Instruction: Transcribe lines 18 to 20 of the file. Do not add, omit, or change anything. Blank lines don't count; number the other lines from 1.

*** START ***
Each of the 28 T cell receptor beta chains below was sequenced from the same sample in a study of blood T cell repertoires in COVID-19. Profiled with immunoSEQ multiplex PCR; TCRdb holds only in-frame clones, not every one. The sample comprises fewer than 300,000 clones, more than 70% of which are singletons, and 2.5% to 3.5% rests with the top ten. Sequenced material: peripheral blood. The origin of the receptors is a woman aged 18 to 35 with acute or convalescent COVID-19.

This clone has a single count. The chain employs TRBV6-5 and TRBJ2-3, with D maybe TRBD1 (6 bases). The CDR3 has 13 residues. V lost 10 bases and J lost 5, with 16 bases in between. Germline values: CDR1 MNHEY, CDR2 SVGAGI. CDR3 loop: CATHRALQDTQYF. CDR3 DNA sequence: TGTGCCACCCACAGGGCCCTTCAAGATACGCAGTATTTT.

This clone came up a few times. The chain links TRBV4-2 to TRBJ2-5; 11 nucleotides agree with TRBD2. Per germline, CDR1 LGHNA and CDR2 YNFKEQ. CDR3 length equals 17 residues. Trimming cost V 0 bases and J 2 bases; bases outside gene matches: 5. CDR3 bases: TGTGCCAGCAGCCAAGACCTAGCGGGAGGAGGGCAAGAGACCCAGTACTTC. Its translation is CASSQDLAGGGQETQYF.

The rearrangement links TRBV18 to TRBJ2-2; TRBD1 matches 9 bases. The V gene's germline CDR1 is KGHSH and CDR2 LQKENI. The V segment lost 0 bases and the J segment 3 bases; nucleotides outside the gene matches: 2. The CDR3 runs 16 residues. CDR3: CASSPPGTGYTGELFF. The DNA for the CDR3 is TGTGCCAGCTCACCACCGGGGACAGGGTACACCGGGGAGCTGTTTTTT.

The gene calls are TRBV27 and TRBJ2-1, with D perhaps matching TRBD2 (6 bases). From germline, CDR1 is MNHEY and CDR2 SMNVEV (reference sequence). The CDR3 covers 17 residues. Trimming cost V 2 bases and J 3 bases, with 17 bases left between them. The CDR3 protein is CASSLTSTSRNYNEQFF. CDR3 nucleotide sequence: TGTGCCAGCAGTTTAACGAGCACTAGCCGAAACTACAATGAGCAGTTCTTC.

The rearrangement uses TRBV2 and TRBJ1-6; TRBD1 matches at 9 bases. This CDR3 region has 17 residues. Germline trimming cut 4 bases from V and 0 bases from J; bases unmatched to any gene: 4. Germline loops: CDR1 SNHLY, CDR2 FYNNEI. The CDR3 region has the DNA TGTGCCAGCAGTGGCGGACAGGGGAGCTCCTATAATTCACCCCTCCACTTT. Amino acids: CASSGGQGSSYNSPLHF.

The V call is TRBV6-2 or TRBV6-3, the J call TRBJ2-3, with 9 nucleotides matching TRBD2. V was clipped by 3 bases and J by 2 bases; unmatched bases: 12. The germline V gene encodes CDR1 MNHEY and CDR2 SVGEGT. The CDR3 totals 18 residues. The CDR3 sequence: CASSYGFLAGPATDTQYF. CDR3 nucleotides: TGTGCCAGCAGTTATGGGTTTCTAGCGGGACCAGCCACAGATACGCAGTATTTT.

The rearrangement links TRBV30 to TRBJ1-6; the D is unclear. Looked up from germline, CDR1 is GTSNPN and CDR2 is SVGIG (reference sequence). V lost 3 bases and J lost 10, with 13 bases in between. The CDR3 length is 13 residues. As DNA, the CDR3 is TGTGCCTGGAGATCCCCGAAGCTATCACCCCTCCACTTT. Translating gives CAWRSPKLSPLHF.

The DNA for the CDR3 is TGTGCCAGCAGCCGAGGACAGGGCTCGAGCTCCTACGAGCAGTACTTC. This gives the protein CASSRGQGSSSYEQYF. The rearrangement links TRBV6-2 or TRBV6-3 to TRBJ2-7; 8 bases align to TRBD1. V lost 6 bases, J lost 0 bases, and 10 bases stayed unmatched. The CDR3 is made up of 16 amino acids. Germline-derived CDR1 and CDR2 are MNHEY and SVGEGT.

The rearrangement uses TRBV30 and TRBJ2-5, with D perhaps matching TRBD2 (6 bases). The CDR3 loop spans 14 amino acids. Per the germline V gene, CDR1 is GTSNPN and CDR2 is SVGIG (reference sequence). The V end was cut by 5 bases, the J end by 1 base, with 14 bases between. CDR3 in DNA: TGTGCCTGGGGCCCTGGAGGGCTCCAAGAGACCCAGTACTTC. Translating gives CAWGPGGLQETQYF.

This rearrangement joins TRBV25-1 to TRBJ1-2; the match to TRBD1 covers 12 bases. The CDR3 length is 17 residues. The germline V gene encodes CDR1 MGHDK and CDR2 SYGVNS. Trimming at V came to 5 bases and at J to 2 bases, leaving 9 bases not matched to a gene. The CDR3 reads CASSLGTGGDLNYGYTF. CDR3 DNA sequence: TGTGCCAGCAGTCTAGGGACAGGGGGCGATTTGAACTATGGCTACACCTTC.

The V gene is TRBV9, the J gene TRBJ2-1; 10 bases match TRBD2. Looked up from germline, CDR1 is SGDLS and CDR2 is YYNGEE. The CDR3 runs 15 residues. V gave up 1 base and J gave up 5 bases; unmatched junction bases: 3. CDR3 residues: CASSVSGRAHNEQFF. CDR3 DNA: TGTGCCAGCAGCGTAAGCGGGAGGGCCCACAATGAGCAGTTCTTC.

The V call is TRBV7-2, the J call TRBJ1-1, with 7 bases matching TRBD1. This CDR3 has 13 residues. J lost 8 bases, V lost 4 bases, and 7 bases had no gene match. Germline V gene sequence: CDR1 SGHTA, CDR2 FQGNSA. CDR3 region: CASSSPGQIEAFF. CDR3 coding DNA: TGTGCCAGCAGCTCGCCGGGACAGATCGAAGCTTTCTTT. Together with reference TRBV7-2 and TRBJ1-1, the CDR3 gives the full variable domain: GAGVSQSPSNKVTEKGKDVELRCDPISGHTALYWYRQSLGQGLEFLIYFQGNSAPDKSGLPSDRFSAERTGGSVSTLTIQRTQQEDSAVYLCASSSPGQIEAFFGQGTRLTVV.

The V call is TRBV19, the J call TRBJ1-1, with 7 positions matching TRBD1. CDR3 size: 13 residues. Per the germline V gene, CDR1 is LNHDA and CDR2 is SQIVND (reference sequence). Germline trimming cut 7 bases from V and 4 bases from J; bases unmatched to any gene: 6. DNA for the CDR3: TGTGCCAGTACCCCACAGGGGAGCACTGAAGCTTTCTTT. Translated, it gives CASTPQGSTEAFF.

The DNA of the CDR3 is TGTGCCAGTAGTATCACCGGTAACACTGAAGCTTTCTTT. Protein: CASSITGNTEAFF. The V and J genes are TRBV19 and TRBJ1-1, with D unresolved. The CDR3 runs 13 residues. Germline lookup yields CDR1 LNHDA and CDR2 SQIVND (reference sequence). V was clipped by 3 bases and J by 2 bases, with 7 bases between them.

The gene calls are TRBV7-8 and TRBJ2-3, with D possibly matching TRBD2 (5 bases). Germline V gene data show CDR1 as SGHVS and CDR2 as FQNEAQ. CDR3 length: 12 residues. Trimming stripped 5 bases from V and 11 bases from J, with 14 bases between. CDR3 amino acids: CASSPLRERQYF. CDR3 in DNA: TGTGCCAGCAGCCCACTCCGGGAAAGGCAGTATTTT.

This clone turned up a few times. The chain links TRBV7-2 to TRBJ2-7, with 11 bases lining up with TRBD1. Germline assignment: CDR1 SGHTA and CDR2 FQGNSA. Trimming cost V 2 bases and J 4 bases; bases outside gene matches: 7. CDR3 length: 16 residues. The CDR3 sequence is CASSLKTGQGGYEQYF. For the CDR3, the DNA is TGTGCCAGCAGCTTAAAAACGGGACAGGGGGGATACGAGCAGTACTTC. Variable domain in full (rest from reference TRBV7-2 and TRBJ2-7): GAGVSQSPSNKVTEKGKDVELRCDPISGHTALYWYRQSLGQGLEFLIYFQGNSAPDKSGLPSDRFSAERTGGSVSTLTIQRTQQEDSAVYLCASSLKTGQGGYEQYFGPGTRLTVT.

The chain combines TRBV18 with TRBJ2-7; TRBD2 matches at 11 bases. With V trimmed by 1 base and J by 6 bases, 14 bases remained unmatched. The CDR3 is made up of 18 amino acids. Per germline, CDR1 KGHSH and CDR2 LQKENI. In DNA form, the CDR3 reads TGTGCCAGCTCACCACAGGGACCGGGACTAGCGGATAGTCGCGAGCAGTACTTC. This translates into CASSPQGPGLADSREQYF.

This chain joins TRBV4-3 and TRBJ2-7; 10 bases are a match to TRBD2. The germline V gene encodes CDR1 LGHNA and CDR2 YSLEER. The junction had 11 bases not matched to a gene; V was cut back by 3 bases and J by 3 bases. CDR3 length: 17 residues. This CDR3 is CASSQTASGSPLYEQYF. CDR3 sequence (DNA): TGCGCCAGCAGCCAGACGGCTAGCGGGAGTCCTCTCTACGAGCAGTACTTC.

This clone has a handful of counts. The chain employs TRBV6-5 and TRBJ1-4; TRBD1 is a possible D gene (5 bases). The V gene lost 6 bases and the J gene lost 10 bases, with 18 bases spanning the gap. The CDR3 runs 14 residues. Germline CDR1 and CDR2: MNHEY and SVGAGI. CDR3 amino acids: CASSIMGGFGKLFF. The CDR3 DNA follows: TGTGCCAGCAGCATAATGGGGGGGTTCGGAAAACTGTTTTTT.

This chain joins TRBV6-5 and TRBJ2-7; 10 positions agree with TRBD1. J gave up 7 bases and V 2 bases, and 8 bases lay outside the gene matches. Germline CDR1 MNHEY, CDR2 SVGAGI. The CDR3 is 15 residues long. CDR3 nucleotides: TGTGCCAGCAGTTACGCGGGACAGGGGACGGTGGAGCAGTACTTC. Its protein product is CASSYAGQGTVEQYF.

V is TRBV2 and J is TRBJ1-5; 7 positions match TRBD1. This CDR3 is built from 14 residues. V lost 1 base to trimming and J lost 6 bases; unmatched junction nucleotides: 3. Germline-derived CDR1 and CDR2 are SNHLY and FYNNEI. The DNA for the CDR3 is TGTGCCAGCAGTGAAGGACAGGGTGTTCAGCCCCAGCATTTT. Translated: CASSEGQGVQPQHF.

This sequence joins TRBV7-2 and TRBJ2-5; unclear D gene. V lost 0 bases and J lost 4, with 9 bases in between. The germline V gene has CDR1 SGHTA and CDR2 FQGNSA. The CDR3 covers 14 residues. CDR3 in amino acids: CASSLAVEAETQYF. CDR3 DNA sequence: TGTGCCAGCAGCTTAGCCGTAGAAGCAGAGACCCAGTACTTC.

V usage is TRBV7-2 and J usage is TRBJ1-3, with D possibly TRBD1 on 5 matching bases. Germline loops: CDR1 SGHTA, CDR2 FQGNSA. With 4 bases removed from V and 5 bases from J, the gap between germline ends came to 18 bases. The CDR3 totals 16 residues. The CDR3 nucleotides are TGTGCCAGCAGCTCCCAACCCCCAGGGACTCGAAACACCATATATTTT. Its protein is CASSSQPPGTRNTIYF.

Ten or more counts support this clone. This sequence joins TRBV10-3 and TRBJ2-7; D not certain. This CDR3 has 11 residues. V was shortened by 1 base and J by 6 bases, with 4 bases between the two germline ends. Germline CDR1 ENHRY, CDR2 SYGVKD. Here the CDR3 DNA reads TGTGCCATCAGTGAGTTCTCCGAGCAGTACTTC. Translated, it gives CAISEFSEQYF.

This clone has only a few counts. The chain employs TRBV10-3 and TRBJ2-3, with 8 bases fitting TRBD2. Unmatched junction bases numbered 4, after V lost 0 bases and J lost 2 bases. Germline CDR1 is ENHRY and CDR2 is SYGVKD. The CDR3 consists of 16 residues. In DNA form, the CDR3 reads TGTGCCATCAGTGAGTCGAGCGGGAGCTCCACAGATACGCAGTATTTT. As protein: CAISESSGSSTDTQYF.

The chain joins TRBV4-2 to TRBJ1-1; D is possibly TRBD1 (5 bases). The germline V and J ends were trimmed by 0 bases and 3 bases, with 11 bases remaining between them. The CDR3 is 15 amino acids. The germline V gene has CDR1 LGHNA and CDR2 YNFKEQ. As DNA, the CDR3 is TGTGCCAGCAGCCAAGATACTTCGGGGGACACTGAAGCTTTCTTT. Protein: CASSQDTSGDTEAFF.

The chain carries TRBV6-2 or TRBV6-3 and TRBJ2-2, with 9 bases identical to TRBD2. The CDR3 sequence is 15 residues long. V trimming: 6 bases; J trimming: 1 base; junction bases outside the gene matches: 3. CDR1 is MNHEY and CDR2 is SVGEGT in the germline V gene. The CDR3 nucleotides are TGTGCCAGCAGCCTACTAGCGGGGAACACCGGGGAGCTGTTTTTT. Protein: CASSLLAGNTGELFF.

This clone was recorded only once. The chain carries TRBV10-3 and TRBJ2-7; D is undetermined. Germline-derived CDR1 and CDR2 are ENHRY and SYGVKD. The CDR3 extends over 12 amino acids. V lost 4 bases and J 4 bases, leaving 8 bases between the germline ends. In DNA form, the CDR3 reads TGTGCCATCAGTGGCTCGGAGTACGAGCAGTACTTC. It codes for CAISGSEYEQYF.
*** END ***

The chain combines TRBV18 with TRBJ2-7; TRBD2 matches at 11 bases. With V trimmed by 1 base and J by 6 bases, 14 bases remained unmatched. The CDR3 is made up of 18 amino acids. Per germline, CDR1 KGHSH and CDR2 LQKENI. In DNA form, the CDR3 reads TGTGCCAGCTCACCACAGGGACCGGGACTAGCGGATAGTCGCGAGCAGTACTTC. This translates into CASSPQGPGLADSREQYF.

This chain joins TRBV4-3 and TRBJ2-7; 10 bases are a match to TRBD2. The germline V gene encodes CDR1 LGHNA and CDR2 YSLEER. The junction had 11 bases not matched to a gene; V was cut back by 3 bases and J by 3 bases. CDR3 length: 17 residues. This CDR3 is CASSQTASGSPLYEQYF. CDR3 sequence (DNA): TGCGCCAGCAGCCAGACGGCTAGCGGGAGTCCTCTCTACGAGCAGTACTTC.

This clone has a handful of counts. The chain employs TRBV6-5 and TRBJ1-4; TRBD1 is a possible D gene (5 bases). The V gene lost 6 bases and the J gene lost 10 bases, with 18 bases spanning the gap. The CDR3 runs 14 residues. Germline CDR1 and CDR2: MNHEY and SVGAGI. CDR3 amino acids: CASSIMGGFGKLFF. The CDR3 DNA follows: TGTGCCAGCAGCATAATGGGGGGGTTCGGAAAACTGTTTTTT.